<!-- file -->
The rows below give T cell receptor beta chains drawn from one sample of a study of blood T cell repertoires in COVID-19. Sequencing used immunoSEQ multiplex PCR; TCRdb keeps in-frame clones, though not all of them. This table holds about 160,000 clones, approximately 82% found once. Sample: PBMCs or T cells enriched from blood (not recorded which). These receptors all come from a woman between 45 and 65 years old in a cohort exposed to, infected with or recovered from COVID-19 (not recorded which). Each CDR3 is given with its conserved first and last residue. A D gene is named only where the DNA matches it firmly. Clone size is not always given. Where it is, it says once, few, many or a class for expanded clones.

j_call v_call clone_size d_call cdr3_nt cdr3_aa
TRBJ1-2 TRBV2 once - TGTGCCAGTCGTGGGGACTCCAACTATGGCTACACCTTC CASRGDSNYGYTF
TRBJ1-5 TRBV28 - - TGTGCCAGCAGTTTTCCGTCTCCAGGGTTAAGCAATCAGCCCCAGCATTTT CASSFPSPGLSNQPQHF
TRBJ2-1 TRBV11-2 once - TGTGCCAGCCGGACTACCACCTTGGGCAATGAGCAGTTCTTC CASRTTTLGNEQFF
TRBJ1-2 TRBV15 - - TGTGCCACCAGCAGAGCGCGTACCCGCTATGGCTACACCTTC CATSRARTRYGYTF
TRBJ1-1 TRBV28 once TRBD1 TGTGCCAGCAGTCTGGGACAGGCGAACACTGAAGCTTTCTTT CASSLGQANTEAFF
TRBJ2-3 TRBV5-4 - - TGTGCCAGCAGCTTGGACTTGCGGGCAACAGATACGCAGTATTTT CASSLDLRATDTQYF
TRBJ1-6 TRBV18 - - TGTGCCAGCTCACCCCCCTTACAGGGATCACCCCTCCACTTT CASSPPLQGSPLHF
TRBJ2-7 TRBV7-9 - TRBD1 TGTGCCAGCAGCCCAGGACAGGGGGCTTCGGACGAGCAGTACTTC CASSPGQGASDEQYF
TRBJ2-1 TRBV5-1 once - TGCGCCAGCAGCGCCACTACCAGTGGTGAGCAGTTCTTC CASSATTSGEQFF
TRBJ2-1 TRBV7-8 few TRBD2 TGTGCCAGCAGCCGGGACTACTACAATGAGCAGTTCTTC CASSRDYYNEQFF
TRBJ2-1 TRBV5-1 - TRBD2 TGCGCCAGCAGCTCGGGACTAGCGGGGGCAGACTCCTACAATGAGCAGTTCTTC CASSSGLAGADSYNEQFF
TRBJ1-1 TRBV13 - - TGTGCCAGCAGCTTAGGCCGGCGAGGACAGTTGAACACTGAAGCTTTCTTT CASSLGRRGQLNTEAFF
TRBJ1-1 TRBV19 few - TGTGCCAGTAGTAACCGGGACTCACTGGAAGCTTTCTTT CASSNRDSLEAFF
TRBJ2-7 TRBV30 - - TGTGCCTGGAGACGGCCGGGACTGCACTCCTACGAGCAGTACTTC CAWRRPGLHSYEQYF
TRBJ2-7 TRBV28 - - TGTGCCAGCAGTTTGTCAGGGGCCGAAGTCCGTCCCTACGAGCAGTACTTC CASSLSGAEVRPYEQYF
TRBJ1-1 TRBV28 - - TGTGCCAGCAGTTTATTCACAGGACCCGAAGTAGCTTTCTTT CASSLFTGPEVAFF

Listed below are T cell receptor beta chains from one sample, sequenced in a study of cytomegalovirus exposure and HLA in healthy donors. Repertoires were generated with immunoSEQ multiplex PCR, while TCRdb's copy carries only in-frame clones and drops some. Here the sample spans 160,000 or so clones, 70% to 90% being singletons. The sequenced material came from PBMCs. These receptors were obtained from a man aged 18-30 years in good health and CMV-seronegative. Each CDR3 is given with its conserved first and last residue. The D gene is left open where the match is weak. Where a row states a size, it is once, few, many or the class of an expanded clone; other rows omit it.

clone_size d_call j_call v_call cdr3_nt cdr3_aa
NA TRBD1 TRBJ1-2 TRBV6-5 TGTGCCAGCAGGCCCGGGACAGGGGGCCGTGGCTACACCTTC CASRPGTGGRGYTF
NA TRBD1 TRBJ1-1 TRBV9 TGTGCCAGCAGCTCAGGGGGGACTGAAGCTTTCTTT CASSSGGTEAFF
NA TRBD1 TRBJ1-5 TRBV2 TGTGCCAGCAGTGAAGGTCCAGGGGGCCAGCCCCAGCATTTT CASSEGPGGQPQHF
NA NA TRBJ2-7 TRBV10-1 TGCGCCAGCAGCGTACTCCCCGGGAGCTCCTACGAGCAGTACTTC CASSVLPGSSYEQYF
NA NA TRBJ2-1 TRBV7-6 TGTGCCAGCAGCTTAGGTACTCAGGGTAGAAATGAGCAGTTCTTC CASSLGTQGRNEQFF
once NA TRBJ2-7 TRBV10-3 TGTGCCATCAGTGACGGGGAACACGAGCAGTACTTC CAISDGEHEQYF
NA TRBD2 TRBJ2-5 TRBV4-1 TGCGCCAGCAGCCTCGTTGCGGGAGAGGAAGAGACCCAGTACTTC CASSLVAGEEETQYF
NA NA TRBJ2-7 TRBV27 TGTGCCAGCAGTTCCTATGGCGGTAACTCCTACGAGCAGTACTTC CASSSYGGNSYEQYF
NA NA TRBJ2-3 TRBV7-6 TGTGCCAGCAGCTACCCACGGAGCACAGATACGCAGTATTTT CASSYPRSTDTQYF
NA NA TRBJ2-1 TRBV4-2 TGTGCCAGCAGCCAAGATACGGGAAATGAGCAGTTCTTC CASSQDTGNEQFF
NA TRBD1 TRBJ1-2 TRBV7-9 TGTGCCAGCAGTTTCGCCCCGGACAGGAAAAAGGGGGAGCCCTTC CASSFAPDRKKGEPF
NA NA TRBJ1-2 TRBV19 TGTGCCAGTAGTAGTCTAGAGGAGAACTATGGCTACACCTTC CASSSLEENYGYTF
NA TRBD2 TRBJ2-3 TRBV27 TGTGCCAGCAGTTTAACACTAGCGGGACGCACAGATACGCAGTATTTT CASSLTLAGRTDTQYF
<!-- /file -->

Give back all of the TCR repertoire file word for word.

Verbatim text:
The rows below give T cell receptor beta chains drawn from one sample of a study of blood T cell repertoires in COVID-19. Sequencing used immunoSEQ multiplex PCR; TCRdb keeps in-frame clones, though not all of them. This table holds about 160,000 clones, approximately 82% found once. Sample: PBMCs or T cells enriched from blood (not recorded which). These receptors all come from a woman between 45 and 65 years old in a cohort exposed to, infected with or recovered from COVID-19 (not recorded which). Each CDR3 is given with its conserved first and last residue. A D gene is named only where the DNA matches it firmly. Clone size is not always given. Where it is, it says once, few, many or a class for expanded clones.

j_call v_call clone_size d_call cdr3_nt cdr3_aa
TRBJ1-2 TRBV2 once - TGTGCCAGTCGTGGGGACTCCAACTATGGCTACACCTTC CASRGDSNYGYTF
TRBJ1-5 TRBV28 - - TGTGCCAGCAGTTTTCCGTCTCCAGGGTTAAGCAATCAGCCCCAGCATTTT CASSFPSPGLSNQPQHF
TRBJ2-1 TRBV11-2 once - TGTGCCAGCCGGACTACCACCTTGGGCAATGAGCAGTTCTTC CASRTTTLGNEQFF
TRBJ1-2 TRBV15 - - TGTGCCACCAGCAGAGCGCGTACCCGCTATGGCTACACCTTC CATSRARTRYGYTF
TRBJ1-1 TRBV28 once TRBD1 TGTGCCAGCAGTCTGGGACAGGCGAACACTGAAGCTTTCTTT CASSLGQANTEAFF
TRBJ2-3 TRBV5-4 - - TGTGCCAGCAGCTTGGACTTGCGGGCAACAGATACGCAGTATTTT CASSLDLRATDTQYF
TRBJ1-6 TRBV18 - - TGTGCCAGCTCACCCCCCTTACAGGGATCACCCCTCCACTTT CASSPPLQGSPLHF
TRBJ2-7 TRBV7-9 - TRBD1 TGTGCCAGCAGCCCAGGACAGGGGGCTTCGGACGAGCAGTACTTC CASSPGQGASDEQYF
TRBJ2-1 TRBV5-1 once - TGCGCCAGCAGCGCCACTACCAGTGGTGAGCAGTTCTTC CASSATTSGEQFF
TRBJ2-1 TRBV7-8 few TRBD2 TGTGCCAGCAGCCGGGACTACTACAATGAGCAGTTCTTC CASSRDYYNEQFF
TRBJ2-1 TRBV5-1 - TRBD2 TGCGCCAGCAGCTCGGGACTAGCGGGGGCAGACTCCTACAATGAGCAGTTCTTC CASSSGLAGADSYNEQFF
TRBJ1-1 TRBV13 - - TGTGCCAGCAGCTTAGGCCGGCGAGGACAGTTGAACACTGAAGCTTTCTTT CASSLGRRGQLNTEAFF
TRBJ1-1 TRBV19 few - TGTGCCAGTAGTAACCGGGACTCACTGGAAGCTTTCTTT CASSNRDSLEAFF
TRBJ2-7 TRBV30 - - TGTGCCTGGAGACGGCCGGGACTGCACTCCTACGAGCAGTACTTC CAWRRPGLHSYEQYF
TRBJ2-7 TRBV28 - - TGTGCCAGCAGTTTGTCAGGGGCCGAAGTCCGTCCCTACGAGCAGTACTTC CASSLSGAEVRPYEQYF
TRBJ1-1 TRBV28 - - TGTGCCAGCAGTTTATTCACAGGACCCGAAGTAGCTTTCTTT CASSLFTGPEVAFF

Listed below are T cell receptor beta chains from one sample, sequenced in a study of cytomegalovirus exposure and HLA in healthy donors. Repertoires were generated with immunoSEQ multiplex PCR, while TCRdb's copy carries only in-frame clones and drops some. Here the sample spans 160,000 or so clones, 70% to 90% being singletons. The sequenced material came from PBMCs. These receptors were obtained from a man aged 18-30 years in good health and CMV-seronegative. Each CDR3 is given with its conserved first and last residue. The D gene is left open where the match is weak. Where a row states a size, it is once, few, many or the class of an expanded clone; other rows omit it.

clone_size d_call j_call v_call cdr3_nt cdr3_aa
NA TRBD1 TRBJ1-2 TRBV6-5 TGTGCCAGCAGGCCCGGGACAGGGGGCCGTGGCTACACCTTC CASRPGTGGRGYTF
NA TRBD1 TRBJ1-1 TRBV9 TGTGCCAGCAGCTCAGGGGGGACTGAAGCTTTCTTT CASSSGGTEAFF
NA TRBD1 TRBJ1-5 TRBV2 TGTGCCAGCAGTGAAGGTCCAGGGGGCCAGCCCCAGCATTTT CASSEGPGGQPQHF
NA NA TRBJ2-7 TRBV10-1 TGCGCCAGCAGCGTACTCCCCGGGAGCTCCTACGAGCAGTACTTC CASSVLPGSSYEQYF
NA NA TRBJ2-1 TRBV7-6 TGTGCCAGCAGCTTAGGTACTCAGGGTAGAAATGAGCAGTTCTTC CASSLGTQGRNEQFF
once NA TRBJ2-7 TRBV10-3 TGTGCCATCAGTGACGGGGAACACGAGCAGTACTTC CAISDGEHEQYF
NA TRBD2 TRBJ2-5 TRBV4-1 TGCGCCAGCAGCCTCGTTGCGGGAGAGGAAGAGACCCAGTACTTC CASSLVAGEEETQYF
NA NA TRBJ2-7 TRBV27 TGTGCCAGCAGTTCCTATGGCGGTAACTCCTACGAGCAGTACTTC CASSSYGGNSYEQYF
NA NA TRBJ2-3 TRBV7-6 TGTGCCAGCAGCTACCCACGGAGCACAGATACGCAGTATTTT CASSYPRSTDTQYF
NA NA TRBJ2-1 TRBV4-2 TGTGCCAGCAGCCAAGATACGGGAAATGAGCAGTTCTTC CASSQDTGNEQFF
NA TRBD1 TRBJ1-2 TRBV7-9 TGTGCCAGCAGTTTCGCCCCGGACAGGAAAAAGGGGGAGCCCTTC CASSFAPDRKKGEPF
NA NA TRBJ1-2 TRBV19 TGTGCCAGTAGTAGTCTAGAGGAGAACTATGGCTACACCTTC CASSSLEENYGYTF
NA TRBD2 TRBJ2-3 TRBV27 TGTGCCAGCAGTTTAACACTAGCGGGACGCACAGATACGCAGTATTTT CASSLTLAGRTDTQYF